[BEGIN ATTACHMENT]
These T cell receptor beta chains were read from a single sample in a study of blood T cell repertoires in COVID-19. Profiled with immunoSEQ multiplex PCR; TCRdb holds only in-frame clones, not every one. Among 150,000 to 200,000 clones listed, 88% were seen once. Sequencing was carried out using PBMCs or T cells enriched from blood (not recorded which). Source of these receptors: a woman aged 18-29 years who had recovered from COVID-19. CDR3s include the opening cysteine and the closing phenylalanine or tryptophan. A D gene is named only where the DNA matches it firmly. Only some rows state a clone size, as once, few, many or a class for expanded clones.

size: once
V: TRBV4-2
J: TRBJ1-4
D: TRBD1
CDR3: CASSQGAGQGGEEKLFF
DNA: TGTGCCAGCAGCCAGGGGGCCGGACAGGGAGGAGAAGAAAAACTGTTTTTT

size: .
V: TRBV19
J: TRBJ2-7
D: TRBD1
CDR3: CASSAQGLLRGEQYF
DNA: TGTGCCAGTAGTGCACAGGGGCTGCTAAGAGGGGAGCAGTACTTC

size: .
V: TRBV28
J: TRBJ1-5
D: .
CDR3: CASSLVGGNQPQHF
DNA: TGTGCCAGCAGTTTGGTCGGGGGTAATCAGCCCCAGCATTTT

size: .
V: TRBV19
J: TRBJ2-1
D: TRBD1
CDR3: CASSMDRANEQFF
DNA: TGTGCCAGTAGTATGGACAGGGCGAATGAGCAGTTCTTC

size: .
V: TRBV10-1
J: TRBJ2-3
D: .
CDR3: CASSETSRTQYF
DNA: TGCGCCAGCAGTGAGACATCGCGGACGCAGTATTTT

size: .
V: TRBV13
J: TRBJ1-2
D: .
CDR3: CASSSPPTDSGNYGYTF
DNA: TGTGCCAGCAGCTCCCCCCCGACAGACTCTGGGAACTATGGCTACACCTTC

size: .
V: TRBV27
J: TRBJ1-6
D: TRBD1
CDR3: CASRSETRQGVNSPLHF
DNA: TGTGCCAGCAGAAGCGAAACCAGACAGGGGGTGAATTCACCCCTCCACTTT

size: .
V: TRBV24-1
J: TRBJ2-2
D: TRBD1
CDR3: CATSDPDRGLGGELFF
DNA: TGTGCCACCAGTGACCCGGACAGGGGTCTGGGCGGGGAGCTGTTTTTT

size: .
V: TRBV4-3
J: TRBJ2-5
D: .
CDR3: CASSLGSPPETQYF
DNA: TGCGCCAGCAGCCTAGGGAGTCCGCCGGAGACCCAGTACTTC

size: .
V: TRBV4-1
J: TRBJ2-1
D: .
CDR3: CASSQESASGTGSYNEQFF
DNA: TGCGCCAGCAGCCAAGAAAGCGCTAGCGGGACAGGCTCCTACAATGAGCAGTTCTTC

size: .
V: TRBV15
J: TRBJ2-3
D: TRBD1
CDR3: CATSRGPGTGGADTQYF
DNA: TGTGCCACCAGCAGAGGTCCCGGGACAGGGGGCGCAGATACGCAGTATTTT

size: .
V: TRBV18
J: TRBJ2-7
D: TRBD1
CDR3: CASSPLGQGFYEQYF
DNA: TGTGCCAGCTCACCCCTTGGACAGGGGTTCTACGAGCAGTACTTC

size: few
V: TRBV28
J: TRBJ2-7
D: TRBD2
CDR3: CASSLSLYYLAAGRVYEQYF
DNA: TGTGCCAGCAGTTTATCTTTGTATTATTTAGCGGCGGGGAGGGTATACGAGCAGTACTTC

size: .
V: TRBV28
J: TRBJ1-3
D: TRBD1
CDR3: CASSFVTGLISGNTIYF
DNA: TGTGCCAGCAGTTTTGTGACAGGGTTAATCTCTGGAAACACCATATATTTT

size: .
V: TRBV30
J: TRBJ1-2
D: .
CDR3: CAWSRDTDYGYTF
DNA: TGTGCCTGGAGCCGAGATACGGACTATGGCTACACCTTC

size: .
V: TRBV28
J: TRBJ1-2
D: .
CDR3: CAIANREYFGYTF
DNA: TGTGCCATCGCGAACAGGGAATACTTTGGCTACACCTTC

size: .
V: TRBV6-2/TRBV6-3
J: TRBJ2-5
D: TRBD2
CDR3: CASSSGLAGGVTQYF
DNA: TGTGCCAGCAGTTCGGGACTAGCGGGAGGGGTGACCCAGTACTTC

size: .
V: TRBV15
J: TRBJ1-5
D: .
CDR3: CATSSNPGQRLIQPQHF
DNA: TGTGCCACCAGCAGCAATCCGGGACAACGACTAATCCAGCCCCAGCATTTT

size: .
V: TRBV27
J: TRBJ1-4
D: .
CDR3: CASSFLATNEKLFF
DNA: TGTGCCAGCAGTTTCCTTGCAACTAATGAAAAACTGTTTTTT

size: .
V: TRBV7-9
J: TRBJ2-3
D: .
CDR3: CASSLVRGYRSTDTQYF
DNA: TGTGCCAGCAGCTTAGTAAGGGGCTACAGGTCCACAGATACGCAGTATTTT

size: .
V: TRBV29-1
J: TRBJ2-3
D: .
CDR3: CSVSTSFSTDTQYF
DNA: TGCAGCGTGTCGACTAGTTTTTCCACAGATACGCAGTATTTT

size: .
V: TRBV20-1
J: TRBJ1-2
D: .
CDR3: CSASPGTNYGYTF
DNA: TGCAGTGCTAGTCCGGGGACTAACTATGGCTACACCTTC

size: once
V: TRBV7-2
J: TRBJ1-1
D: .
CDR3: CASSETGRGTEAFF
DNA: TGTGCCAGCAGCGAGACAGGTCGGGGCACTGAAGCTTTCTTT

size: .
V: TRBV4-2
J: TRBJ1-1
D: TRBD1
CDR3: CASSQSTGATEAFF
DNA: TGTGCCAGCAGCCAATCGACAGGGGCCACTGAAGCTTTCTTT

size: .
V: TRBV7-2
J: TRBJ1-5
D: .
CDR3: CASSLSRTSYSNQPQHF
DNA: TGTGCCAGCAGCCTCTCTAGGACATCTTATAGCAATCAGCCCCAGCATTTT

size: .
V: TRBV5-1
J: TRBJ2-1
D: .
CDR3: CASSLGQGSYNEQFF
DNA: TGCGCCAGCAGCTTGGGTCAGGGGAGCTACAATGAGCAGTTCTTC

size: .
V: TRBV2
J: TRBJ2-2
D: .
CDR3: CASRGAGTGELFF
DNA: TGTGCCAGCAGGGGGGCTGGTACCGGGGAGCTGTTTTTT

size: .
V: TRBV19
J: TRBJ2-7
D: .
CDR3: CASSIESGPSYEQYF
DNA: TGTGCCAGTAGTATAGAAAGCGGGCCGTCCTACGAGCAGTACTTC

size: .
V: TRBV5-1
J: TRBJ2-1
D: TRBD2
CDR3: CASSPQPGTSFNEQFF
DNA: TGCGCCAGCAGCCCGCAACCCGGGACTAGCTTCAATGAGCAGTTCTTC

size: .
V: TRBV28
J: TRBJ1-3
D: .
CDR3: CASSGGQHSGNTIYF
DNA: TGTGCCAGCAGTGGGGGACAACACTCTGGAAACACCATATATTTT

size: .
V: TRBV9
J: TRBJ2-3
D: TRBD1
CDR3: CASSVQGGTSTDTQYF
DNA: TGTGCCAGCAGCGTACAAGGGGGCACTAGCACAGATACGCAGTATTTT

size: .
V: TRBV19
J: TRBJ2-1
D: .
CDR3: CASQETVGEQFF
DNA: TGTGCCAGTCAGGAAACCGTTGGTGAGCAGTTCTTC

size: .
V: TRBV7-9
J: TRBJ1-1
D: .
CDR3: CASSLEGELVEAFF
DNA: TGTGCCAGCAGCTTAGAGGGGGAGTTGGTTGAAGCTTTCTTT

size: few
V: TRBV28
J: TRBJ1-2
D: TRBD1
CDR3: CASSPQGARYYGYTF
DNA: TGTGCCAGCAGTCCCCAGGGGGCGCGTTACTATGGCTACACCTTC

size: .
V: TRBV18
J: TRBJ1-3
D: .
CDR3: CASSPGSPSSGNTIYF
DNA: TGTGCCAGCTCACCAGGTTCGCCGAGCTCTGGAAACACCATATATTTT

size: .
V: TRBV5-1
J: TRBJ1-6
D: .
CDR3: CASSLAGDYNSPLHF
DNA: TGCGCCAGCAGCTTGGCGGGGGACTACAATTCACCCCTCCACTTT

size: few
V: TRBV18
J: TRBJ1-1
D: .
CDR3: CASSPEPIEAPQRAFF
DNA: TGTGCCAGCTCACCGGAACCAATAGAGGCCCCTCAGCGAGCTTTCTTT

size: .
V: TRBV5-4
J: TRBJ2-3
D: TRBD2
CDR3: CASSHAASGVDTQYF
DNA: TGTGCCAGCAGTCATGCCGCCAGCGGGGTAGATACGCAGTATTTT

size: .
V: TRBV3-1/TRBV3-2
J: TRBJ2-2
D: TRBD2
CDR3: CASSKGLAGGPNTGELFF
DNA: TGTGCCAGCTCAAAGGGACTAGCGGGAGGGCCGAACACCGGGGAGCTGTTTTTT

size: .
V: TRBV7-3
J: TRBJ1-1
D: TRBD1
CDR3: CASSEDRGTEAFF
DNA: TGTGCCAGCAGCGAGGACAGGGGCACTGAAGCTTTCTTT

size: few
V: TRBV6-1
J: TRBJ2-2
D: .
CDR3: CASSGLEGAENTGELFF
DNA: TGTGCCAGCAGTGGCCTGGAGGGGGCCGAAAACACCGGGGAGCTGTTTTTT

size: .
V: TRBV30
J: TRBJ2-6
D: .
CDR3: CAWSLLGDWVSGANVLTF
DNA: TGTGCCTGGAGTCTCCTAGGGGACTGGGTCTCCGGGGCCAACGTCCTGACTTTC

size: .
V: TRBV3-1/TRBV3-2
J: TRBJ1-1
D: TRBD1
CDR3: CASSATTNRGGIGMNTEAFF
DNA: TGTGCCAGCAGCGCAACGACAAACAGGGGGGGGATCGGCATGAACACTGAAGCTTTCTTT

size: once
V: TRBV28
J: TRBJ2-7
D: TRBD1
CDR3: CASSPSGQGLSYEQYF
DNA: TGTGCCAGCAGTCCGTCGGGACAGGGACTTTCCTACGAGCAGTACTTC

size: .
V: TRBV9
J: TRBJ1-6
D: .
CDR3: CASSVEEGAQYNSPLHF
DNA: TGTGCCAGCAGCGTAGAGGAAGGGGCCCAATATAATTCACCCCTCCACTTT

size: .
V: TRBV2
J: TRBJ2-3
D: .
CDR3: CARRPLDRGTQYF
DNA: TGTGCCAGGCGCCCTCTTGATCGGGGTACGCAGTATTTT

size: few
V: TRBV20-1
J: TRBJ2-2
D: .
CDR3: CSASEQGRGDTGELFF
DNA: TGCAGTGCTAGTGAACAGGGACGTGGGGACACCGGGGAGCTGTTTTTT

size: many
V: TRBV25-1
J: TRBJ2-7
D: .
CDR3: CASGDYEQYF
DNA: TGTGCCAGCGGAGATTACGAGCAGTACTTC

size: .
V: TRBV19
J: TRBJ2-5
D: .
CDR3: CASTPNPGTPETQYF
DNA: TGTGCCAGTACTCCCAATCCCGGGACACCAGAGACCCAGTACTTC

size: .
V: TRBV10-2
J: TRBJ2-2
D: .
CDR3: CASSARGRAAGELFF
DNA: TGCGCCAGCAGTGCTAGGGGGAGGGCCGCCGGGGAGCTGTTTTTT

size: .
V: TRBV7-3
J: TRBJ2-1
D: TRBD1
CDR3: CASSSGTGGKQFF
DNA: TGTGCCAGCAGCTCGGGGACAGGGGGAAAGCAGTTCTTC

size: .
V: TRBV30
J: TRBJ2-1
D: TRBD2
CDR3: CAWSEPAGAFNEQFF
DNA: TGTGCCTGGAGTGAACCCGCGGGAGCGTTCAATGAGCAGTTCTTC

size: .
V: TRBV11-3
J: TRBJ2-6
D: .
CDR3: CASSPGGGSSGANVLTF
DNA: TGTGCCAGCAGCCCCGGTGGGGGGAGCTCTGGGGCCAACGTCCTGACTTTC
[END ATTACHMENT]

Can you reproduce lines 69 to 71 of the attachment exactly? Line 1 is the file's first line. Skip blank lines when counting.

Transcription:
V: TRBV18
J: TRBJ2-7
D: TRBD1